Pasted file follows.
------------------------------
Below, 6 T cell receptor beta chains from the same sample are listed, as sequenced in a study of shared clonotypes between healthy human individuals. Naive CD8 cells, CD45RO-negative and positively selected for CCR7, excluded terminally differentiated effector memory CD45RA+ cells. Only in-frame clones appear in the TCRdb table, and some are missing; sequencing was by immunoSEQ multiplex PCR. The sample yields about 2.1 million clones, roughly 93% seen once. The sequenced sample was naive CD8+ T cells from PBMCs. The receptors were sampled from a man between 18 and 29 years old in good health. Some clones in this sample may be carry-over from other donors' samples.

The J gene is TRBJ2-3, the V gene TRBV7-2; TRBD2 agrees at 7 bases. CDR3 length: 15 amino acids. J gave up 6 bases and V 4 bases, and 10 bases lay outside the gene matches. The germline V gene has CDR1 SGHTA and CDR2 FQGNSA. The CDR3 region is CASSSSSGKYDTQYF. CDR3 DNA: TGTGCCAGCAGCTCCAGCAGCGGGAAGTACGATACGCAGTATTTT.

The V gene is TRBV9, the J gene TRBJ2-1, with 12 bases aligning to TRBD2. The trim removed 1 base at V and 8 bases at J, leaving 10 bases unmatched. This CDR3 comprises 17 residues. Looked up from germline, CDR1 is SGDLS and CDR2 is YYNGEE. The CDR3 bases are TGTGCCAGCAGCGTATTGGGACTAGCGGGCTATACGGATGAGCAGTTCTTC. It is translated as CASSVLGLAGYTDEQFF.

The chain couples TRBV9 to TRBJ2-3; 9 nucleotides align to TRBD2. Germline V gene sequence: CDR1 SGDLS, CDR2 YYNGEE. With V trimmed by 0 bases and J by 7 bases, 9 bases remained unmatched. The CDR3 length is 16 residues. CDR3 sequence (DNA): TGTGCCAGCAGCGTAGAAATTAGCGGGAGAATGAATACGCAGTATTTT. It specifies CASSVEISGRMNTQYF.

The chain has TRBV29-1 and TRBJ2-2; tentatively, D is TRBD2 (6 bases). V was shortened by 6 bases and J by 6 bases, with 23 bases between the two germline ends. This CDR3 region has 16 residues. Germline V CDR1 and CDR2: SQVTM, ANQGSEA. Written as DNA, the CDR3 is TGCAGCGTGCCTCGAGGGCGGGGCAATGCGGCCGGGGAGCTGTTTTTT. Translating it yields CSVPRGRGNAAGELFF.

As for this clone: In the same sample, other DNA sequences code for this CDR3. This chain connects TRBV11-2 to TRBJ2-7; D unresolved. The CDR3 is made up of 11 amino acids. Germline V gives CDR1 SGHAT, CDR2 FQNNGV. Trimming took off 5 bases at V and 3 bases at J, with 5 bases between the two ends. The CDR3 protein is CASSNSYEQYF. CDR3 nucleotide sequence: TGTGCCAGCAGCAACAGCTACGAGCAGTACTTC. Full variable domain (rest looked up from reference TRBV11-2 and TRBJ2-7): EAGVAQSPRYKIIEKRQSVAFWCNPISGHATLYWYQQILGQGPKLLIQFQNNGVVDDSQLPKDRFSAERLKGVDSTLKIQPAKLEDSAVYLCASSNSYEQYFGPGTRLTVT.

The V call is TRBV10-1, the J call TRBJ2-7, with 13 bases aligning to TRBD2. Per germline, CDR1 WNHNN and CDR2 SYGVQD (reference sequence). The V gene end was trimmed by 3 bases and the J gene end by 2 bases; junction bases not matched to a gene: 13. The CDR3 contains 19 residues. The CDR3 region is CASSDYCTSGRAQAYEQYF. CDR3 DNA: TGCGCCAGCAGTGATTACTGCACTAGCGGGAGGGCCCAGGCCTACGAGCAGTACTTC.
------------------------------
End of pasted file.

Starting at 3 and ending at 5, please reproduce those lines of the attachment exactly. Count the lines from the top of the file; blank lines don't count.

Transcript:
The V gene is TRBV9, the J gene TRBJ2-1, with 12 bases aligning to TRBD2. The trim removed 1 base at V and 8 bases at J, leaving 10 bases unmatched. This CDR3 comprises 17 residues. Looked up from germline, CDR1 is SGDLS and CDR2 is YYNGEE. The CDR3 bases are TGTGCCAGCAGCGTATTGGGACTAGCGGGCTATACGGATGAGCAGTTCTTC. It is translated as CASSVLGLAGYTDEQFF.

The chain couples TRBV9 to TRBJ2-3; 9 nucleotides align to TRBD2. Germline V gene sequence: CDR1 SGDLS, CDR2 YYNGEE. With V trimmed by 0 bases and J by 7 bases, 9 bases remained unmatched. The CDR3 length is 16 residues. CDR3 sequence (DNA): TGTGCCAGCAGCGTAGAAATTAGCGGGAGAATGAATACGCAGTATTTT. It specifies CASSVEISGRMNTQYF.

The chain has TRBV29-1 and TRBJ2-2; tentatively, D is TRBD2 (6 bases). V was shortened by 6 bases and J by 6 bases, with 23 bases between the two germline ends. This CDR3 region has 16 residues. Germline V CDR1 and CDR2: SQVTM, ANQGSEA. Written as DNA, the CDR3 is TGCAGCGTGCCTCGAGGGCGGGGCAATGCGGCCGGGGAGCTGTTTTTT. Translating it yields CSVPRGRGNAAGELFF.